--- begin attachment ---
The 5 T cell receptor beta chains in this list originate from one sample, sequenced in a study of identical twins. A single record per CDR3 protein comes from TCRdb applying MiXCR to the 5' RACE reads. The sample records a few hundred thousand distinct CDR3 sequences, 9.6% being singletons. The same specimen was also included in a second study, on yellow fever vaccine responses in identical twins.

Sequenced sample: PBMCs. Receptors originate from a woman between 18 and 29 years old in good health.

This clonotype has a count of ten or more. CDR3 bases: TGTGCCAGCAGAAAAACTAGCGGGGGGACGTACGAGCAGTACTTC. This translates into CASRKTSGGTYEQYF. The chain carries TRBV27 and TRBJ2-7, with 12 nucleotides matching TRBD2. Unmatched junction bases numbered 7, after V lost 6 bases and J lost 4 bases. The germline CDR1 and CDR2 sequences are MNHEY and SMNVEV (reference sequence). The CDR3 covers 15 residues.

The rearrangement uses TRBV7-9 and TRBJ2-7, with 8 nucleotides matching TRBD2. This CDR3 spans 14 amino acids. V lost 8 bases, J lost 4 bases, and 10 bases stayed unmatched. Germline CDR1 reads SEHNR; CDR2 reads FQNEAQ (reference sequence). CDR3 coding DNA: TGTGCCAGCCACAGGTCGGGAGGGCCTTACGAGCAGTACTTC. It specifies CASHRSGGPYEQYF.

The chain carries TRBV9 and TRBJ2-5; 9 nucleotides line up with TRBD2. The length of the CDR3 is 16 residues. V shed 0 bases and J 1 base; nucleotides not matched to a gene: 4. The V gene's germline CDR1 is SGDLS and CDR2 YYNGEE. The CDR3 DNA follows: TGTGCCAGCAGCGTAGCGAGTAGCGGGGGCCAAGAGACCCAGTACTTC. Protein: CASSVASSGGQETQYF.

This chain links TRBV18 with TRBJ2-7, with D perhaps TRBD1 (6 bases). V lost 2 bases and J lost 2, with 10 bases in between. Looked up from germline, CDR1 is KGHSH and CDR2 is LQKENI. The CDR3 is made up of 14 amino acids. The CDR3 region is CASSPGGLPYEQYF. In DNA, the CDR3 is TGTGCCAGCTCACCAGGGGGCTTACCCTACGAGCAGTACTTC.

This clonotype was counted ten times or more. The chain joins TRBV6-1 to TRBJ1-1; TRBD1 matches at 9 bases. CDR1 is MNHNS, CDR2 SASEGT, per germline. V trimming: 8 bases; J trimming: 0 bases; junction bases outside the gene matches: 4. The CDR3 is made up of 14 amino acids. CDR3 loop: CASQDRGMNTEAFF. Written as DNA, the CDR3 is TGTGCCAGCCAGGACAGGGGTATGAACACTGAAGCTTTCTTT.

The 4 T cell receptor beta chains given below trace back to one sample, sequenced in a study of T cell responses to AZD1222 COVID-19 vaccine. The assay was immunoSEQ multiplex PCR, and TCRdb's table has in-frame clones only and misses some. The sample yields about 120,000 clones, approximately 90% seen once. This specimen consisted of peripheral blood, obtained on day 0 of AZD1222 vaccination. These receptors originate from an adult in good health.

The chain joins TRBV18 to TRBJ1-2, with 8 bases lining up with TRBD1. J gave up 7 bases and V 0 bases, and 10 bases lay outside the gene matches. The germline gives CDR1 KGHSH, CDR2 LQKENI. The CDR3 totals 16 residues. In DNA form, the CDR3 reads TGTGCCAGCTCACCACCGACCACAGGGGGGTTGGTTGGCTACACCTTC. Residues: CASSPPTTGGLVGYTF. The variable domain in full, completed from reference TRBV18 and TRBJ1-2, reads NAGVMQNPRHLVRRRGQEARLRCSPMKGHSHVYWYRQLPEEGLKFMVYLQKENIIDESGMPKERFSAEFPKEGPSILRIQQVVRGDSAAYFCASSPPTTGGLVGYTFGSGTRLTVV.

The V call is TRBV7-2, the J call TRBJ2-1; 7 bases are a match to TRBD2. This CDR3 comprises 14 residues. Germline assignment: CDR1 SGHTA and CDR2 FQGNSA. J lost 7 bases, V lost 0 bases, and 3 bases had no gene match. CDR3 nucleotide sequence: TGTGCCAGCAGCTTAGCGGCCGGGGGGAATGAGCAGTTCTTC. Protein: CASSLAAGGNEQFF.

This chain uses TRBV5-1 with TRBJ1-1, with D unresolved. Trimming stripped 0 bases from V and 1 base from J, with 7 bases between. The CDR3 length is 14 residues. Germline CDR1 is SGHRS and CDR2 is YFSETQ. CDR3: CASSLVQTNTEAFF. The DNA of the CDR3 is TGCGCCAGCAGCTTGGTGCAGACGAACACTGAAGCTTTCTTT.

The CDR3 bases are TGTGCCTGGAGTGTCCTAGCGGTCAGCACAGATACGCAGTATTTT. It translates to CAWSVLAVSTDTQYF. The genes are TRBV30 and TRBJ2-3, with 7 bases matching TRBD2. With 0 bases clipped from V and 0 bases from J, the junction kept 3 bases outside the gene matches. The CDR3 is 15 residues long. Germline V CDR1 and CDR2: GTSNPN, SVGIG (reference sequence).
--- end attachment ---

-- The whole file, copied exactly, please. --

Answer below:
The 5 T cell receptor beta chains in this list originate from one sample, sequenced in a study of identical twins. A single record per CDR3 protein comes from TCRdb applying MiXCR to the 5' RACE reads. The sample records a few hundred thousand distinct CDR3 sequences, 9.6% being singletons. The same specimen was also included in a second study, on yellow fever vaccine responses in identical twins.

Sequenced sample: PBMCs. Receptors originate from a woman between 18 and 29 years old in good health.

This clonotype has a count of ten or more. CDR3 bases: TGTGCCAGCAGAAAAACTAGCGGGGGGACGTACGAGCAGTACTTC. This translates into CASRKTSGGTYEQYF. The chain carries TRBV27 and TRBJ2-7, with 12 nucleotides matching TRBD2. Unmatched junction bases numbered 7, after V lost 6 bases and J lost 4 bases. The germline CDR1 and CDR2 sequences are MNHEY and SMNVEV (reference sequence). The CDR3 covers 15 residues.

The rearrangement uses TRBV7-9 and TRBJ2-7, with 8 nucleotides matching TRBD2. This CDR3 spans 14 amino acids. V lost 8 bases, J lost 4 bases, and 10 bases stayed unmatched. Germline CDR1 reads SEHNR; CDR2 reads FQNEAQ (reference sequence). CDR3 coding DNA: TGTGCCAGCCACAGGTCGGGAGGGCCTTACGAGCAGTACTTC. It specifies CASHRSGGPYEQYF.

The chain carries TRBV9 and TRBJ2-5; 9 nucleotides line up with TRBD2. The length of the CDR3 is 16 residues. V shed 0 bases and J 1 base; nucleotides not matched to a gene: 4. The V gene's germline CDR1 is SGDLS and CDR2 YYNGEE. The CDR3 DNA follows: TGTGCCAGCAGCGTAGCGAGTAGCGGGGGCCAAGAGACCCAGTACTTC. Protein: CASSVASSGGQETQYF.

This chain links TRBV18 with TRBJ2-7, with D perhaps TRBD1 (6 bases). V lost 2 bases and J lost 2, with 10 bases in between. Looked up from germline, CDR1 is KGHSH and CDR2 is LQKENI. The CDR3 is made up of 14 amino acids. The CDR3 region is CASSPGGLPYEQYF. In DNA, the CDR3 is TGTGCCAGCTCACCAGGGGGCTTACCCTACGAGCAGTACTTC.

This clonotype was counted ten times or more. The chain joins TRBV6-1 to TRBJ1-1; TRBD1 matches at 9 bases. CDR1 is MNHNS, CDR2 SASEGT, per germline. V trimming: 8 bases; J trimming: 0 bases; junction bases outside the gene matches: 4. The CDR3 is made up of 14 amino acids. CDR3 loop: CASQDRGMNTEAFF. Written as DNA, the CDR3 is TGTGCCAGCCAGGACAGGGGTATGAACACTGAAGCTTTCTTT.

The 4 T cell receptor beta chains given below trace back to one sample, sequenced in a study of T cell responses to AZD1222 COVID-19 vaccine. The assay was immunoSEQ multiplex PCR, and TCRdb's table has in-frame clones only and misses some. The sample yields about 120,000 clones, approximately 90% seen once. This specimen consisted of peripheral blood, obtained on day 0 of AZD1222 vaccination. These receptors originate from an adult in good health.

The chain joins TRBV18 to TRBJ1-2, with 8 bases lining up with TRBD1. J gave up 7 bases and V 0 bases, and 10 bases lay outside the gene matches. The germline gives CDR1 KGHSH, CDR2 LQKENI. The CDR3 totals 16 residues. In DNA form, the CDR3 reads TGTGCCAGCTCACCACCGACCACAGGGGGGTTGGTTGGCTACACCTTC. Residues: CASSPPTTGGLVGYTF. The variable domain in full, completed from reference TRBV18 and TRBJ1-2, reads NAGVMQNPRHLVRRRGQEARLRCSPMKGHSHVYWYRQLPEEGLKFMVYLQKENIIDESGMPKERFSAEFPKEGPSILRIQQVVRGDSAAYFCASSPPTTGGLVGYTFGSGTRLTVV.

The V call is TRBV7-2, the J call TRBJ2-1; 7 bases are a match to TRBD2. This CDR3 comprises 14 residues. Germline assignment: CDR1 SGHTA and CDR2 FQGNSA. J lost 7 bases, V lost 0 bases, and 3 bases had no gene match. CDR3 nucleotide sequence: TGTGCCAGCAGCTTAGCGGCCGGGGGGAATGAGCAGTTCTTC. Protein: CASSLAAGGNEQFF.

This chain uses TRBV5-1 with TRBJ1-1, with D unresolved. Trimming stripped 0 bases from V and 1 base from J, with 7 bases between. The CDR3 length is 14 residues. Germline CDR1 is SGHRS and CDR2 is YFSETQ. CDR3: CASSLVQTNTEAFF. The DNA of the CDR3 is TGCGCCAGCAGCTTGGTGCAGACGAACACTGAAGCTTTCTTT.

The CDR3 bases are TGTGCCTGGAGTGTCCTAGCGGTCAGCACAGATACGCAGTATTTT. It translates to CAWSVLAVSTDTQYF. The genes are TRBV30 and TRBJ2-3, with 7 bases matching TRBD2. With 0 bases clipped from V and 0 bases from J, the junction kept 3 bases outside the gene matches. The CDR3 is 15 residues long. Germline V CDR1 and CDR2: GTSNPN, SVGIG (reference sequence).